• In 1983, property and irrigation water provided for a 40-acre experimental wood lot, four miles north of Bishop, as part of an Interagency Committee investigation to determine which fast growing tree species may become a source of firewood for Owens Valley communities – – should future fuel wood supplies become limited on National Forest lands.
  • DWP staff botanist initiates a 2-year project of intensive inventory and mapping of vegetation communities on DWP properties, first in Owens Valley and then in Long Valley and Mono Basin.
  • DWP, Inyo County, and the U.S. Geological Survey (USGS) join in agreements to conduct cooperative 5-year groundwater and vegetation studies to evaluate the Owens Valley hydrologic system and assess the impact of groundwater withdrawals on native vegetation.
  • In 1984, land and staff assistance provided for the construction of a “Hack Tower” in a wet meadow adjacent to Crowley Lake, in a cooperative effort with the Department of Fish & Game and UC-Santa Cruz to successfully reintroduce the Peregrine Falcon into the eastern Sierra ecosystem.
  • Following a series of public hearings, DWP and Inyo County sign a 5-year groundwater pumping agreement, with the primary goal of developing a long-term groundwater management plan, and requires that numerous mutually agreed upon Enhancement/Mitigation projects be implemented to improve the Owens Valley environment.  The agreement also places a temporary hold on groundwater litigation and cuts all Owens Valley water rates by 50 percent.  Los Angeles agrees to fund all cooperative groundwater-vegetation research. Also, DWP and Inyo County will jointly determine the DWP’s annual pumping rate.
  • In 1985, the courts approve the Inyo/Los Angeles Agreement.  A list of Enhancement/ Mitigation projects, along with several additional projects and studies are proposed:

THE 1990’s

  • In 1991, DWP opens Haiwee Reservoir for recreational fishing. This activity is restricted to shore fishing, fishing with sealed waders, or fishing from float tubes with sealed waders – – motor boats are not allowed. To preserve the natural setting, camping and vehicle access is not permitted on the reservoir property.
  • DWP provides funding and expertise (staff and consultants), and restricts livestock grazing, for the restoration of the fishery and riparian vegetation along Rush Creek and Lee Vining Creek in the Mono Basin.
  • In 1992, a land exchange between DWP and the U.S. Forest Service provides site for the construction of the Mono Basin Scenic Area Visitor Center north of Lee Vining.
  • DWP implements a fencing project to protect stream banks and enhance streamside vegetation, and provide alternative strategies for livestock grazing activities along four major streams tributary to Crowley Lake. Walk-in fisherman access points are provided.
  • In 1993, DWP implements a cooperative project between the DWP, Mono County, and Department of Fish & Game, which provides managed flow releases to restore the riverine-riparian ecosystem in the Owens River Gorge, between Crowley Lake and Pleasant Valley Reservoir.
  • During development of the Owens Gorge Restoration Project, DWP designates a portion of the Owens River, below the Crowley Lake Dam, as an Owens Tui Chub sanctuary.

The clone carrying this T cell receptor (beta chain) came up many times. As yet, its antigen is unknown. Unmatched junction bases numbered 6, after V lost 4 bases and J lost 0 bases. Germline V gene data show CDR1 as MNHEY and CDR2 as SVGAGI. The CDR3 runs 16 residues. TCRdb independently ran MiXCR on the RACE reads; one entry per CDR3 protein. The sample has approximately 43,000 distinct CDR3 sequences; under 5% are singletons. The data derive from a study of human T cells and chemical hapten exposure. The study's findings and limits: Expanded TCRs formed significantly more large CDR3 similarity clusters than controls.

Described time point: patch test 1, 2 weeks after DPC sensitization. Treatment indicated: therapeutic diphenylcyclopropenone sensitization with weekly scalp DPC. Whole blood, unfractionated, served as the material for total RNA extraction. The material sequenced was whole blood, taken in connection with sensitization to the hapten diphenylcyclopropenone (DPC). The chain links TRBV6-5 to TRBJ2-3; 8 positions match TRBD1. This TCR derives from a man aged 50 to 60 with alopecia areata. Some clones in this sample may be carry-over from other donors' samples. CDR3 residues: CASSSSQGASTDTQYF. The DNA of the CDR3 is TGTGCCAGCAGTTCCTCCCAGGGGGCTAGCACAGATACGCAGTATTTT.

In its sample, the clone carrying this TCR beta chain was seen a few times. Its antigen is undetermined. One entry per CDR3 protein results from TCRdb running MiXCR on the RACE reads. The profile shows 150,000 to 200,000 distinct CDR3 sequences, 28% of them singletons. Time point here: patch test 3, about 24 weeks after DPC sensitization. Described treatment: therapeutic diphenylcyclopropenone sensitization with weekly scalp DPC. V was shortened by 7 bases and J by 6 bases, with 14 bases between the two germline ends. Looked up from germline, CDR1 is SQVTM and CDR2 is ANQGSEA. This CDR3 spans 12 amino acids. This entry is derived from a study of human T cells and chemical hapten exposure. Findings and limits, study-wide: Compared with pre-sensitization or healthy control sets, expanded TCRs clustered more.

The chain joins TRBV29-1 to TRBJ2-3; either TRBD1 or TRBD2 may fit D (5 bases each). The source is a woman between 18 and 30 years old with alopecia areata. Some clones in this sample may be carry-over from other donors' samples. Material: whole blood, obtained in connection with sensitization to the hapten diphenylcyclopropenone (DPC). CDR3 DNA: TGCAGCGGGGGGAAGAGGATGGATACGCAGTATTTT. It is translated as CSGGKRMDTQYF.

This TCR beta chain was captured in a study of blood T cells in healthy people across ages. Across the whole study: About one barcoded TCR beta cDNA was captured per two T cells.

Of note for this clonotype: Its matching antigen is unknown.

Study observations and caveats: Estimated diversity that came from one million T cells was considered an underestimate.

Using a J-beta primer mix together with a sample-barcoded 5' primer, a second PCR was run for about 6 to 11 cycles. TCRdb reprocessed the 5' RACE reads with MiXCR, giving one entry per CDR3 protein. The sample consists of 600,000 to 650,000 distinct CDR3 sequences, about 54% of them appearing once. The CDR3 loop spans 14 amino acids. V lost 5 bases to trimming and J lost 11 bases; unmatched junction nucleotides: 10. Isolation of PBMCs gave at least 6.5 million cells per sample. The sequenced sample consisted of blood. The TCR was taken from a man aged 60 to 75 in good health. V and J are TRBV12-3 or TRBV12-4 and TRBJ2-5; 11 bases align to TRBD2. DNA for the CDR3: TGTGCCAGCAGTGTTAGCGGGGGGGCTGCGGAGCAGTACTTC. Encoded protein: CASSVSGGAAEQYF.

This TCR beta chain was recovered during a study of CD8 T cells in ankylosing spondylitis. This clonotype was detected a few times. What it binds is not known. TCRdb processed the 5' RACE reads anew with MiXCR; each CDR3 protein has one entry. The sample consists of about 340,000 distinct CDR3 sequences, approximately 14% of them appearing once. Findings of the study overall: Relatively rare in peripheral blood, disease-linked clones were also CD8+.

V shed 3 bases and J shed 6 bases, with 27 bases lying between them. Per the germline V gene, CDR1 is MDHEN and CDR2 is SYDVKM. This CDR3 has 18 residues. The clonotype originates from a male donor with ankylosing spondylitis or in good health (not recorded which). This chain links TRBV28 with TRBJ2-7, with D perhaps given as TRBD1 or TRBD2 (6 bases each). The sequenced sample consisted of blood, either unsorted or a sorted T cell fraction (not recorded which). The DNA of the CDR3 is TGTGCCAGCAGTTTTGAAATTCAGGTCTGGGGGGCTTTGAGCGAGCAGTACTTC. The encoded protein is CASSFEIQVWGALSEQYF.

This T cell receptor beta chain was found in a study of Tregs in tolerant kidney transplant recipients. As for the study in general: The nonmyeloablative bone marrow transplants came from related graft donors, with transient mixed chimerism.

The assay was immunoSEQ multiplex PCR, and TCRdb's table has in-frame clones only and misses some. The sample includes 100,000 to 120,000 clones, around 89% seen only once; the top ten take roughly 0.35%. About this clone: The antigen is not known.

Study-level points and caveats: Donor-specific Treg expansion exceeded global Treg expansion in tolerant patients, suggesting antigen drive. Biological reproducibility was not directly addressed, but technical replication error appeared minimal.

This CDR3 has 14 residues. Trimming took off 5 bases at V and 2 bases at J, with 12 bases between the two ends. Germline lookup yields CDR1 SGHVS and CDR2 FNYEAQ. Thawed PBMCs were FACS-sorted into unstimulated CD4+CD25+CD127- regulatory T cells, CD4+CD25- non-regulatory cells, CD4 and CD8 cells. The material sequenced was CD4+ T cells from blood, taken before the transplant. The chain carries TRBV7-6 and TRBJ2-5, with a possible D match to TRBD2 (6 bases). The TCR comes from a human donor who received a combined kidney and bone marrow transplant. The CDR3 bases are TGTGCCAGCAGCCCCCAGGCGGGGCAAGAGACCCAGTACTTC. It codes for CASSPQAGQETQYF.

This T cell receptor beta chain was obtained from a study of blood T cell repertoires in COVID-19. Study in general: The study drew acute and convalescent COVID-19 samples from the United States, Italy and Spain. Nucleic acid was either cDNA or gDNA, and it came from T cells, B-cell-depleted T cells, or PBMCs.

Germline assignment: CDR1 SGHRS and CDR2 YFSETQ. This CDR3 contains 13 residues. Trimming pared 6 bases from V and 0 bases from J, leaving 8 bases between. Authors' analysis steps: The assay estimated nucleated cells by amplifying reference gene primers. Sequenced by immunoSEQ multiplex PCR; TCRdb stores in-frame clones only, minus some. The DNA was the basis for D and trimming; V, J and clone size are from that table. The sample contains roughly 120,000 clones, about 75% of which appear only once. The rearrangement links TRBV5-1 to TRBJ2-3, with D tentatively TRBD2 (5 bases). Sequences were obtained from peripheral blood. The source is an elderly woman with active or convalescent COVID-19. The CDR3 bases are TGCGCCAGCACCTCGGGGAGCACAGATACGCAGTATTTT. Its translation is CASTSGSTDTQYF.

• DWP staff biologists take lead in efforts to control a recently discovered invasive noxious plant, tall whitetop (Lepidium latifolium). Control efforts are coordinated with the Inyo-Mono Agricultural Commissioner.
  • In 1996, fifteen miles of fence, with walk-in fisherman access points, constructed along the upper Owens River above Crowley Lake for the protection of the river bank and enhancement of river-bank vegetation.

ENHANCEMENT/MITIGATION PROJECTS

 

  • MILLPOND RECREATION AREA – DWP to provide funds to purchase energy to operate the area’s sprinkler system that waters 18 acres of the community  park including two baseball fields.
  • McNALLY PONDS AND PASTURELANDS – DWP to provide water for 60 acres of ponds during the fall months for waterfowl habitat, and to 300 acres of  native pasture during the spring and summer months.
  •   LAWS MUSEUM – DWP to provide a regular water supply to improve native vegetation on a 21-acre parcel, and establish irrigated pasture on 15 acres and windbreak trees adjacent to the Museum.
  • LAWS-POLETA NATIVE PASTURELANDS – DWP to provide water for irrigation of 220 acres of sparsely vegetated land (two parcels, 120 and 100 acres northeast and southeast of Laws respectively) to reestablish native vegetation on abandoned lands and increase livestock grazing capabilities.
  •   KLONDIKE LAKE – DWP to provide a year-round water supply to sustain a 160-acre formerly seasonal lakebed area north of Big Pine.  The lake provides nesting and feeding areas for waterfowl, and permits water skiing and other water sports during the summer months.
  • BIG PINE REGREENING – DWP to provide water to flood irrigate up to 30 acres of abandoned agricultural lands northeast of Big Pine.
  •   BIG PINE TREE PLANTING – DWP to provide and maintain ornamental and windbreak trees at the Big Pine school and at the baseball field.
  • INDEPENDENCE WOOD LOT – DWP to provide funding and irrigation water to establish a 20-acre wood lot at the northeast edge of Independence – – to provide future fuel wood, to re-green an area near the town, and to mitigate blowing dust from a parcel of abandoned agricultural land.
  • INDEPENDENCE SPRINGFIELD – DWP to provide water to a 300-acre area east of Independence that had been “denuded” of vegetation and had become a source of blowing dust, in order to establish irrigated pasture.